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Barack Obama and the Pitfalls of Fraudulent Branding

Forty years ago, the real life Mad Men knew how badly a brand could be destroyed if they made impossible claims about a product, a lesson that the creators of Barack Obama's image are relearning the hard way.

by
Kyle-Anne Shiver

Bio

October 18, 2010 - 12:05 am
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If Barack Obama had been a commercial product instead of a political candidate, then he and his brand creators — Axelrod et al. — would be facing one of the most massive class action suits ever to hit any American business.

Branded as the superhero of smarts, Barack Obama would be to American government what Einstein was to science.

Branded as an epochal Lightworker, Barack Obama would be a president whose very life formed a dividing line of history.  All things would henceforth be measured in before-Barack and after-Barack metaphors.

Branded as a peacemaker of unprecedented prowess, Barack Obama would usher in the era of worldwide kumbaya, while catching the elusive butterfly of civilization’s perfection in his outstretched hand — all without so much as breaking a fingernail.

Sold to the American public as “sort of God,” marketed as a political savior of such extraordinary intelligence and giftedness that there had simply never been anyone like him, Barack Obama so misrepresented himself that hundreds of pundits are still trying to make sense of what went wrong.

When reality met branding-myth, the whole thing fell apart.

Truth happened, you nitwits.

So, imagine that corporate laws against fraudulent branding applied to political advertising.

Well, if they did, then Barack Obama would prove the quintessential false branding case.  There wouldn’t be a law school in the country without a case study of the Barack Obama swindle.

I imagine the lawsuit would be akin to a tobacco liability suit on steroids.

I’m old enough to remember when cigarettes were mass-marketed to consumers via television.  One of the most successful cigarette branding campaigns, which ran for years on every station, in every magazine, on billboards and the sides of buses and trains, was that of the Marlboro man.

The Marlboro man was so ubiquitous a presence in America that every man, woman, and child in the 50 states knew him by sight. Rugged, handsome, ever-stalwart and strong, never coughing — that’s for sure — riding his mighty stallion, the Marlboro man was the image of terrific masculine benefits for the cigarette that always hung from his mouth as he lassoed a raging steed.  His image was matched by the sleek, always sexy female who had “come a long way, baby” with her Virginia Slims. Needless to say, tobacco companies have been paying ever since for such blatant misrepresentation of their unhealthy product.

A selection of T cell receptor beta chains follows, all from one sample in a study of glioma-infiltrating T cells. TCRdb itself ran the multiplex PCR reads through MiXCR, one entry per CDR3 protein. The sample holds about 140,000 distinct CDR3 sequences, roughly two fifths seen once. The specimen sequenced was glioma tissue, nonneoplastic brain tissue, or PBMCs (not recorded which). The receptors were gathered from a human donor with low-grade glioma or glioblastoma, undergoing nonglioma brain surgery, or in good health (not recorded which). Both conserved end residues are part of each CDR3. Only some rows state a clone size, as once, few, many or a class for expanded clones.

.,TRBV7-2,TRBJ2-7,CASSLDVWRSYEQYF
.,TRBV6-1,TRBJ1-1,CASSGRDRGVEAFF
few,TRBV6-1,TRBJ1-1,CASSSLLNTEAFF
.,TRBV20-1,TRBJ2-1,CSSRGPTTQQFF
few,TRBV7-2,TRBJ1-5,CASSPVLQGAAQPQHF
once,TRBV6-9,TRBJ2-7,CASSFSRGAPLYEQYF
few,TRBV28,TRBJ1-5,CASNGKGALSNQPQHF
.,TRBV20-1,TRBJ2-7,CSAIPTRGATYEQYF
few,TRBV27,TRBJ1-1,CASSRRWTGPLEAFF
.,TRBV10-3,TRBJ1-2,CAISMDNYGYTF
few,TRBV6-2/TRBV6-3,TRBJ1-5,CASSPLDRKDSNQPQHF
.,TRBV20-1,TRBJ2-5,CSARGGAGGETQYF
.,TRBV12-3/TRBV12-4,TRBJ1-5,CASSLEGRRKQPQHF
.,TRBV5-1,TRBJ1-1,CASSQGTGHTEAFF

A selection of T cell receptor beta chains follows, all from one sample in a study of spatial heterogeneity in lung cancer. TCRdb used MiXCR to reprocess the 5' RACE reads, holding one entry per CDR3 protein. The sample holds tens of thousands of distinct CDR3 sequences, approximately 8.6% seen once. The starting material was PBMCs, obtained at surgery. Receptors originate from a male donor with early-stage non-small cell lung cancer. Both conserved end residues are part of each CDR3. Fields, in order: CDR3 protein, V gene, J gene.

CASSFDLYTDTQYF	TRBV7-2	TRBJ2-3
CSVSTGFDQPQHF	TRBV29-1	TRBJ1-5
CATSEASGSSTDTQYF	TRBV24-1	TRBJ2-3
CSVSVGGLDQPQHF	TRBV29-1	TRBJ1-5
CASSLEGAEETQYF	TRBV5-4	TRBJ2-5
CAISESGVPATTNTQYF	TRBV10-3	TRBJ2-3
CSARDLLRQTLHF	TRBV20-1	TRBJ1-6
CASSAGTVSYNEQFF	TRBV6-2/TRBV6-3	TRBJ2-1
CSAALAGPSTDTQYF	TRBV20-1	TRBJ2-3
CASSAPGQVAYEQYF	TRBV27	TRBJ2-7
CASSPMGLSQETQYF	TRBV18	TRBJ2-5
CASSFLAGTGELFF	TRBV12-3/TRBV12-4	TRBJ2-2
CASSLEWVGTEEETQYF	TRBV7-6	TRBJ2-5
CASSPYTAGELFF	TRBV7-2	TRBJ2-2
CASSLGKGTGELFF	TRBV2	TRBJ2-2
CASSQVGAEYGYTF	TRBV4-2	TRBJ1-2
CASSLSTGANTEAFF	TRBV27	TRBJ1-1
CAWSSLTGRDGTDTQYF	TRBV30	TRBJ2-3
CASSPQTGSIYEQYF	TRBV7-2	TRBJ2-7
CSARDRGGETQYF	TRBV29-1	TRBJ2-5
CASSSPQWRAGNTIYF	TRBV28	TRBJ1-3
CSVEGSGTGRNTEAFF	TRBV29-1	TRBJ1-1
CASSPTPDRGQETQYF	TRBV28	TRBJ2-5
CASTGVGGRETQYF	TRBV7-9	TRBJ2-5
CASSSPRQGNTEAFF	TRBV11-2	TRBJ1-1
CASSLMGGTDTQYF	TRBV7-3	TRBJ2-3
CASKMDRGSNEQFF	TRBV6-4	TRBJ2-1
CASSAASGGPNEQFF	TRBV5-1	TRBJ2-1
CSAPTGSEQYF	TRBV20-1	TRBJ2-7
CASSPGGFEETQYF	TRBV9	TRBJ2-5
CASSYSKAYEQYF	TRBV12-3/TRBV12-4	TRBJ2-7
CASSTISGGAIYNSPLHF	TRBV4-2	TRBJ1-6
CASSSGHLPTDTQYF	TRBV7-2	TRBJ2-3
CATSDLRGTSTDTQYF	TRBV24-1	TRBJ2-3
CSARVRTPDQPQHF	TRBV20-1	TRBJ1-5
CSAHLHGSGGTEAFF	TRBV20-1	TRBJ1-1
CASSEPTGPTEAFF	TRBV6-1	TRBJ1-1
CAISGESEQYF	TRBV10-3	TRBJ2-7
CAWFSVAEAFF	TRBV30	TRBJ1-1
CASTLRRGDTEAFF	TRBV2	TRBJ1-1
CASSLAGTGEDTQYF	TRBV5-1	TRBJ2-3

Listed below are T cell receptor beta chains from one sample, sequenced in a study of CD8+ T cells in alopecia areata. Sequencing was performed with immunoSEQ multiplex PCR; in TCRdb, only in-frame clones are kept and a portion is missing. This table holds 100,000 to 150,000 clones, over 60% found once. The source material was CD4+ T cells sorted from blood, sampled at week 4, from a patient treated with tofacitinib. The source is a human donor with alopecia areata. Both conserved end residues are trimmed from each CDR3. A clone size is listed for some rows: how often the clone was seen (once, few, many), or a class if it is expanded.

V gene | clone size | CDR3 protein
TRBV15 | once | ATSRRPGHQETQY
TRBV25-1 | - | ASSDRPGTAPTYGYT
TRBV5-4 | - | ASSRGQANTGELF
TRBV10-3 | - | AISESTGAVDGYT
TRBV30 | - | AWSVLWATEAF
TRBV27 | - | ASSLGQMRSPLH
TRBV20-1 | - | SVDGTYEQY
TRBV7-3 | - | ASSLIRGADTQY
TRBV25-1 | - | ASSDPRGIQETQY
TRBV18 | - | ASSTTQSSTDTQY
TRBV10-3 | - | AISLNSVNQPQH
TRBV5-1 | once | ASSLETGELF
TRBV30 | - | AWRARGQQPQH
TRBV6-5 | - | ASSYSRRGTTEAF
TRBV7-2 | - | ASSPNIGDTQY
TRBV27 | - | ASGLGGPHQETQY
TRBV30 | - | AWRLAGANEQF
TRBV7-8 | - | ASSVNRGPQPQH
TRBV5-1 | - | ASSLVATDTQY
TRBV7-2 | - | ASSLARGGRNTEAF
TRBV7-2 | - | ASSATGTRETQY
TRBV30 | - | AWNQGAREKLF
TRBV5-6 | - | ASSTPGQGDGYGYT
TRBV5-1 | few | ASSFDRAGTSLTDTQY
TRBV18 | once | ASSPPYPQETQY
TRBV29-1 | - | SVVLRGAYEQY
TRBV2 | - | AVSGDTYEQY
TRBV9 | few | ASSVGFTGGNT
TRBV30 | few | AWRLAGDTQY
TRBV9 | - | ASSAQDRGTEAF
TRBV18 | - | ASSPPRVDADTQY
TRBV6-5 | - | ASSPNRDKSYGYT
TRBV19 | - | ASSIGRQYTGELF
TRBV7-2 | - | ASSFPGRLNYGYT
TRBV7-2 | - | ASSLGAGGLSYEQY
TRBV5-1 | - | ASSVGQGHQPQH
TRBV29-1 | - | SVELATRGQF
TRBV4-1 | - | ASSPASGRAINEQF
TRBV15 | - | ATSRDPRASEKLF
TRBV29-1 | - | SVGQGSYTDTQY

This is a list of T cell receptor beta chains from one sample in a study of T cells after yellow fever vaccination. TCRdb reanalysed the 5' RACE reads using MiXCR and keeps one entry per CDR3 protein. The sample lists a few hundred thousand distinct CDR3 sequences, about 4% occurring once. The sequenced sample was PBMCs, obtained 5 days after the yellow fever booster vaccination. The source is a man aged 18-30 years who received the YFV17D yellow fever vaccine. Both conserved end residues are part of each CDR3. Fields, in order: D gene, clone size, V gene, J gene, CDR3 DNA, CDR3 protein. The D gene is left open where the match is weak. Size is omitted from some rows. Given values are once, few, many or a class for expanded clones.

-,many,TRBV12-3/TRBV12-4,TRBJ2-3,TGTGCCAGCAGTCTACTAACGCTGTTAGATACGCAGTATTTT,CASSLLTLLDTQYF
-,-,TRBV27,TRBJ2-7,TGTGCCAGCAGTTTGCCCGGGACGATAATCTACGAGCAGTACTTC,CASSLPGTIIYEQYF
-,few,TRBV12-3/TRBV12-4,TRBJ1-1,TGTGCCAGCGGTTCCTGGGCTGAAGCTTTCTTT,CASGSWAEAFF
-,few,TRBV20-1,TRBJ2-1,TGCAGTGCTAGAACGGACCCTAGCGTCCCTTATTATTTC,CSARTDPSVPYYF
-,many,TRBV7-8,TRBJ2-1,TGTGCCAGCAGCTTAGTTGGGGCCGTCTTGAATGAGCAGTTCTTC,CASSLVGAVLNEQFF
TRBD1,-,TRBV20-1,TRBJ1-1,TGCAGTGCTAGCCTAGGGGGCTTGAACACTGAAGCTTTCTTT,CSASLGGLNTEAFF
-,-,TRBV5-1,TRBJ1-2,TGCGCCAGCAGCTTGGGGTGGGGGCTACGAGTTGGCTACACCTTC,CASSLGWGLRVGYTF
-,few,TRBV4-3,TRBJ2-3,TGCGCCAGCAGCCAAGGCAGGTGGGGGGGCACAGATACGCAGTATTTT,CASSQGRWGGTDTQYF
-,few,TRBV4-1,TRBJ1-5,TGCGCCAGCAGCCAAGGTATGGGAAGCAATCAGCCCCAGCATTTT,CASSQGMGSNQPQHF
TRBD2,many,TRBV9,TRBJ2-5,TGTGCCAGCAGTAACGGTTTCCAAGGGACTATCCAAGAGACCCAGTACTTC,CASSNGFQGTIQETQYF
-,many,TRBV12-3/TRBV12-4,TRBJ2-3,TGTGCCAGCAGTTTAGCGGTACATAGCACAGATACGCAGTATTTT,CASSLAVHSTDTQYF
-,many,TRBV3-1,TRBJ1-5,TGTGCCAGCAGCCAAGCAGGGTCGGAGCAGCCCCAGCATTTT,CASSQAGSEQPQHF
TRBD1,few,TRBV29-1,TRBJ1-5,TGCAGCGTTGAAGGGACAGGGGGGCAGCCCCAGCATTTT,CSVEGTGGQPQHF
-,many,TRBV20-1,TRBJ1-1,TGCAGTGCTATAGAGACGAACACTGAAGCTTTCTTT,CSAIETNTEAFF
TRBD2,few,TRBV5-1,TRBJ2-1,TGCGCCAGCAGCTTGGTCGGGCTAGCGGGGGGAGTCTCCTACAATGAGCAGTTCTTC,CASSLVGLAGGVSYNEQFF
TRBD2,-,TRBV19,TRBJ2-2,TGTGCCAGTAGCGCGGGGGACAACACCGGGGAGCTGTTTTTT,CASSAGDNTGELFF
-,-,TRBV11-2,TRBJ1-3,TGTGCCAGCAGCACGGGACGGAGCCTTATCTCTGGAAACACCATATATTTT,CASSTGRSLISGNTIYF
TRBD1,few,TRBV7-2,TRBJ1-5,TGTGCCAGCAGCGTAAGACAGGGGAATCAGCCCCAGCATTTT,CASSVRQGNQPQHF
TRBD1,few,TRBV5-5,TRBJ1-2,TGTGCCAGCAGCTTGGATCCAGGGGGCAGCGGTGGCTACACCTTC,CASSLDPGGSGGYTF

Considering all the damage this president has done to our economy, our standing in world affairs, and our ability to protect ourselves from Islamic terrorism, there isn’t a citizen in this nation that couldn’t climb on board any class action suit against his outlandishly fraudulent campaign claims.

Fraudulent advertising is no laughing matter in the business world.  There are laws against so blatantly misrepresenting one’s product. In the world of commerce, what’s in the box had better be as it was advertised or you’ll be in a heap of trouble with not only your bamboozled customers, but with every regulatory agency that has a single pencil-pusher.

The dangers of smoking aside, this isn’t all that new of a development. Forty years ago, ad man Jerry Della Femina wrote his legendary look at Madison Avenue in the late 1960s, From Those Wonderful Folks Who Gave You Pearl Harbor, which, decades later, would go on to be a primer for the writers of TV’s Mad Men show. (The title refers to a line Della Femina used during a bull session when prepping for one of the first American ads for a Japanese auto manufacturer; that no book made today would have such a title shows you how much political correctness creates epistemic closure.)

As Della Femina wrote of his industry and the customers it serves:

There is a great deal of advertising that’s better than the product. When that happens, all that the good advertising will do is put you out of business faster. There have been cases where the product had to come up to the advertising but when the product fails to do that, the advertiser will eventually run into a lot of trouble.

On the intelligence claims, no proof has ever surfaced that any of the Obama brainiac hoopla was anything other than gratuitous accolades granted via affirmative action and white-liberal racial guilt. No transcripts. No professional articles. Nothing. Nada.  From kindergarten through law school, not a single shred of evidence has ever surfaced to show that Barack Obama was ever even a good student, much less the brainy wizard of his advertisers’ imaginations. Since the candidate openly admitted to lots of high-school and college drug use, plenty of hoops-shooting, but nary a blip of organized sports rigor, it’s entirely within the realm of probability that those transcripts have been buried with the same malevolent intent as tobacco companies who deep-sixed their own negative research.

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